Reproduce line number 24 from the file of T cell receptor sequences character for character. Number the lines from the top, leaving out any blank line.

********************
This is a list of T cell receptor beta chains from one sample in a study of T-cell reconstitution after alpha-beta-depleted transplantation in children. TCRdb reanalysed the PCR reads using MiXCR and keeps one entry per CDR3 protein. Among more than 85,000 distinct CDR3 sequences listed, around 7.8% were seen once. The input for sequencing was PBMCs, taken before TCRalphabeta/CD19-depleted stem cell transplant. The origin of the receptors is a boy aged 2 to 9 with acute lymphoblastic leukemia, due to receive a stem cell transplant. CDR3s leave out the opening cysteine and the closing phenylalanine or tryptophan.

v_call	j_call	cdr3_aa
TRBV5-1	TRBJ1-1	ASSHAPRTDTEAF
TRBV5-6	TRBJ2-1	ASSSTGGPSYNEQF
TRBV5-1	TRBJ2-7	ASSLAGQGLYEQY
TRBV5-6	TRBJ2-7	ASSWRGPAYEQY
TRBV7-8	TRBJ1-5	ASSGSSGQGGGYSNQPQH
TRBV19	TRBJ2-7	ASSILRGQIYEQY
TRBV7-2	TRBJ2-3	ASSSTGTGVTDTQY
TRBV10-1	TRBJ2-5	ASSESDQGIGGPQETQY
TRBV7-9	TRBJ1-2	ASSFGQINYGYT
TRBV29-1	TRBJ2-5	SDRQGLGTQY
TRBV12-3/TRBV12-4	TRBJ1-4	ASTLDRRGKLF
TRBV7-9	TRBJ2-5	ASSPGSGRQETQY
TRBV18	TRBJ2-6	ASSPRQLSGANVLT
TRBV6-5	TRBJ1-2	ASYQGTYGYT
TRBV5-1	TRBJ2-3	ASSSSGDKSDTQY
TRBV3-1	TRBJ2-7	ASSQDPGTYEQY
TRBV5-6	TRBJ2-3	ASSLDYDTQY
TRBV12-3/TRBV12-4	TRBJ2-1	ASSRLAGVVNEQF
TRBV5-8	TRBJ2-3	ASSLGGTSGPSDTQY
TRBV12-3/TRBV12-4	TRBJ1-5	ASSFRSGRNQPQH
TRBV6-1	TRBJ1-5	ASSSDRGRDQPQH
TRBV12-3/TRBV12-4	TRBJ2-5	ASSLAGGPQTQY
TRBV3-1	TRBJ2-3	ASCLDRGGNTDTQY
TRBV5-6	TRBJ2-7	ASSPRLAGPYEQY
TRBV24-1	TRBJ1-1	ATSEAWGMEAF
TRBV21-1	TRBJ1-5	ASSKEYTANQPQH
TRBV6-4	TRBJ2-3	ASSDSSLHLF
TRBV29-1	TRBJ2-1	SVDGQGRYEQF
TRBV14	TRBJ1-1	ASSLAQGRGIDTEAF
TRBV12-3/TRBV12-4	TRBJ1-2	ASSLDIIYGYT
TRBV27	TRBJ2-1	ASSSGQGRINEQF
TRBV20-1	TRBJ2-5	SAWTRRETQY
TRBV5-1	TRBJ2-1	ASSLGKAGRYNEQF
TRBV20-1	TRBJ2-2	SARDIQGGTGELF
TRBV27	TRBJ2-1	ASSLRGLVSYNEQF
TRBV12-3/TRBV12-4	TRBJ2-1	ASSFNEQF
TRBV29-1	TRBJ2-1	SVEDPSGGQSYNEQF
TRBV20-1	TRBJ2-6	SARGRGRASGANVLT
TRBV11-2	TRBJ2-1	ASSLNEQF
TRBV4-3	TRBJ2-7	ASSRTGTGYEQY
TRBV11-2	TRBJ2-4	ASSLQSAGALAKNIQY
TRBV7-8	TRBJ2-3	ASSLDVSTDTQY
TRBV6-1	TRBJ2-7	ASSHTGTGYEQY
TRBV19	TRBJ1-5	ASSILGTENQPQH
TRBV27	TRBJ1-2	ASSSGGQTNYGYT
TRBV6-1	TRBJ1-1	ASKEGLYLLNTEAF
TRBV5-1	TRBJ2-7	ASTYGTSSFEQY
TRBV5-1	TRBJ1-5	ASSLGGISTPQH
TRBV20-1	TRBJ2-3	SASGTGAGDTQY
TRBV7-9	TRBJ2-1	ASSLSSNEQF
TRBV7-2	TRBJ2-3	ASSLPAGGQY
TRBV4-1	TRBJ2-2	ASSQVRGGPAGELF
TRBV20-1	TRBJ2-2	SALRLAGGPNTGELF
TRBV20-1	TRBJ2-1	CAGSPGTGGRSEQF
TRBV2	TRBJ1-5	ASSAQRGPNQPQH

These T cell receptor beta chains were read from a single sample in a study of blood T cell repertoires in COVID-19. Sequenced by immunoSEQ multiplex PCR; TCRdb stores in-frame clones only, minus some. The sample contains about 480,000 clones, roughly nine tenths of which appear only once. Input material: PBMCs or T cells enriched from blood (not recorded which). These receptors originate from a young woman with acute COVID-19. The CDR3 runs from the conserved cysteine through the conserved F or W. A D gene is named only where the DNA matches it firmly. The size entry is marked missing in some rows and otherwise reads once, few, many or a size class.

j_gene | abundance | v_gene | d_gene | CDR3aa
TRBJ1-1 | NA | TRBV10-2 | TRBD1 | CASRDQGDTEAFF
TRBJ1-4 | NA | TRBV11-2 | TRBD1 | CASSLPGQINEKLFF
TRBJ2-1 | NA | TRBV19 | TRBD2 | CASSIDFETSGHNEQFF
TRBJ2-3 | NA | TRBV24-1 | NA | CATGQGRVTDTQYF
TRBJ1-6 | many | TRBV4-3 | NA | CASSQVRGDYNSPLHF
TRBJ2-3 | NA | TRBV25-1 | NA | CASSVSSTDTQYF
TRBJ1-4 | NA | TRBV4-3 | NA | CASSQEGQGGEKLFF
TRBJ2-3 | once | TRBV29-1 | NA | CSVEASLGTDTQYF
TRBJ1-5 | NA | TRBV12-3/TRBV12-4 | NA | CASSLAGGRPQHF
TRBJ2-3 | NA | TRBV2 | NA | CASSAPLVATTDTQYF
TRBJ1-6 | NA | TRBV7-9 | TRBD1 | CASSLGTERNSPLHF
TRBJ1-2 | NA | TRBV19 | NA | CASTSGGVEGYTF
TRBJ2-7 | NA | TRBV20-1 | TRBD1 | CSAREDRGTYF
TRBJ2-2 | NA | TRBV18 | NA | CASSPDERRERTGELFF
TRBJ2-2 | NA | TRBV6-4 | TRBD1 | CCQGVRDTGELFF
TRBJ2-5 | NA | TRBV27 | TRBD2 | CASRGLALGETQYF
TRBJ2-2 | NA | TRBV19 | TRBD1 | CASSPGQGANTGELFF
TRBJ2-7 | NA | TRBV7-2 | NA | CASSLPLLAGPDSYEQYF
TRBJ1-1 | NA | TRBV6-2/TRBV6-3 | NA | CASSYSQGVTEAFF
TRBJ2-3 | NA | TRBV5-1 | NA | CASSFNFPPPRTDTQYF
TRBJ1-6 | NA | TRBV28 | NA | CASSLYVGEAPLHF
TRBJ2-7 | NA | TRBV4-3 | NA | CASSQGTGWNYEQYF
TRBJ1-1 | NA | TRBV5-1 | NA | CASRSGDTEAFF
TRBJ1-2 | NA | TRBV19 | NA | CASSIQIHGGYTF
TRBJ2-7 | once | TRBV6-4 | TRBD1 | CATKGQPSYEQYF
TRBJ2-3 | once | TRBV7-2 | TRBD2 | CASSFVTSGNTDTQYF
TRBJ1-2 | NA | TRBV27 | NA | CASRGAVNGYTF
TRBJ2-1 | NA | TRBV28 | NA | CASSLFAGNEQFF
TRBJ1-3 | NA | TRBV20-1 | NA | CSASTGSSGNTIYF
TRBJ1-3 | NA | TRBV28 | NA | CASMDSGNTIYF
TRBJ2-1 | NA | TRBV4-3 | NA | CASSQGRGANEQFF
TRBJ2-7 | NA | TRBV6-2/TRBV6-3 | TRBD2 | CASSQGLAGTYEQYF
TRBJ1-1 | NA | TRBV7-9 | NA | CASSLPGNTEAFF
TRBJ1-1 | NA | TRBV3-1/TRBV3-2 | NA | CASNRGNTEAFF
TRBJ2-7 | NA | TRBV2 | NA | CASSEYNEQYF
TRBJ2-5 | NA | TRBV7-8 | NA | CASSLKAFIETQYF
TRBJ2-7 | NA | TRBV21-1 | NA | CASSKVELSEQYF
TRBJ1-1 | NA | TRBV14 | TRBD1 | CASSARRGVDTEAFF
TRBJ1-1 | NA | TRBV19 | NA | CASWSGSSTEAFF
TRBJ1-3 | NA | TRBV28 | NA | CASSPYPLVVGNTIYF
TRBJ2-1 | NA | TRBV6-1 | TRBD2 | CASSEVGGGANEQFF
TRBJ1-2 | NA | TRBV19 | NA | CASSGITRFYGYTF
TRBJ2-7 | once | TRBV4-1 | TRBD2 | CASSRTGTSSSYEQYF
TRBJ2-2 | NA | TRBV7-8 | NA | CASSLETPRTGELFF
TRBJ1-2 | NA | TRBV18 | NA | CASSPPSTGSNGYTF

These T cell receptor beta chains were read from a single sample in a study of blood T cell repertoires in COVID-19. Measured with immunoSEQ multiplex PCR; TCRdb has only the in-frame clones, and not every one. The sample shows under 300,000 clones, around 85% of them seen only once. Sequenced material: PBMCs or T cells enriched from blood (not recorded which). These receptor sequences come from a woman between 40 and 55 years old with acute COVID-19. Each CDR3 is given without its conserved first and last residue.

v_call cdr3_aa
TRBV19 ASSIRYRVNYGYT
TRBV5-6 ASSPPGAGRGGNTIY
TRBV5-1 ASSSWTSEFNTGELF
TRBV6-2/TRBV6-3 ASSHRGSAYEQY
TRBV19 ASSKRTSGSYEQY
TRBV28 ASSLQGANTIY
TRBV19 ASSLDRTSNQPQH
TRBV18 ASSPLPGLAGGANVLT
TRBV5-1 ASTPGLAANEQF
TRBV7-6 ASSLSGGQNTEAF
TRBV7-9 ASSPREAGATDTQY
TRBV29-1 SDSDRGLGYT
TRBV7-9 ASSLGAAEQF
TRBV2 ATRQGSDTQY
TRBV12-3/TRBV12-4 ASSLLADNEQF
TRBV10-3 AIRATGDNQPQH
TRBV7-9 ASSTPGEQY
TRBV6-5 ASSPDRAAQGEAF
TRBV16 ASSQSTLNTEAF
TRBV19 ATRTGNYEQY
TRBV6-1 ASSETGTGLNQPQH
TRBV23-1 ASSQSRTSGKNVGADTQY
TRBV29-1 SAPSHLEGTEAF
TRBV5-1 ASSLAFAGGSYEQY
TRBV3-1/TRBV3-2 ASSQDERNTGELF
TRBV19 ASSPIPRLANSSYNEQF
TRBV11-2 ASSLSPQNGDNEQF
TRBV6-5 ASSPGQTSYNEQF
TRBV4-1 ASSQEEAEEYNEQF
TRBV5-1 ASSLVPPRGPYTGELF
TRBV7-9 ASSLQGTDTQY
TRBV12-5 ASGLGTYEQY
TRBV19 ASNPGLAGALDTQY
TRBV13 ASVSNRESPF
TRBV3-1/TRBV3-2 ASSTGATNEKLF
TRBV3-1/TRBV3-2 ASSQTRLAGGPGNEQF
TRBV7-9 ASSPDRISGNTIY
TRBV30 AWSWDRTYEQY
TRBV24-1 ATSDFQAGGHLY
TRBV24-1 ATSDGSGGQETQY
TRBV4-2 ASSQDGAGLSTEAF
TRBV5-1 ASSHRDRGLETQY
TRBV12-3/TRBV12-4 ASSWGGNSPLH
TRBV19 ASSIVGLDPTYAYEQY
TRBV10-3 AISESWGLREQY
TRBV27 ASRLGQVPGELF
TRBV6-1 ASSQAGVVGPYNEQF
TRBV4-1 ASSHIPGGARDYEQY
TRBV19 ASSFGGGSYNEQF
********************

TRBV12-3/TRBV12-4	TRBJ2-5	ASSLAGGPQTQY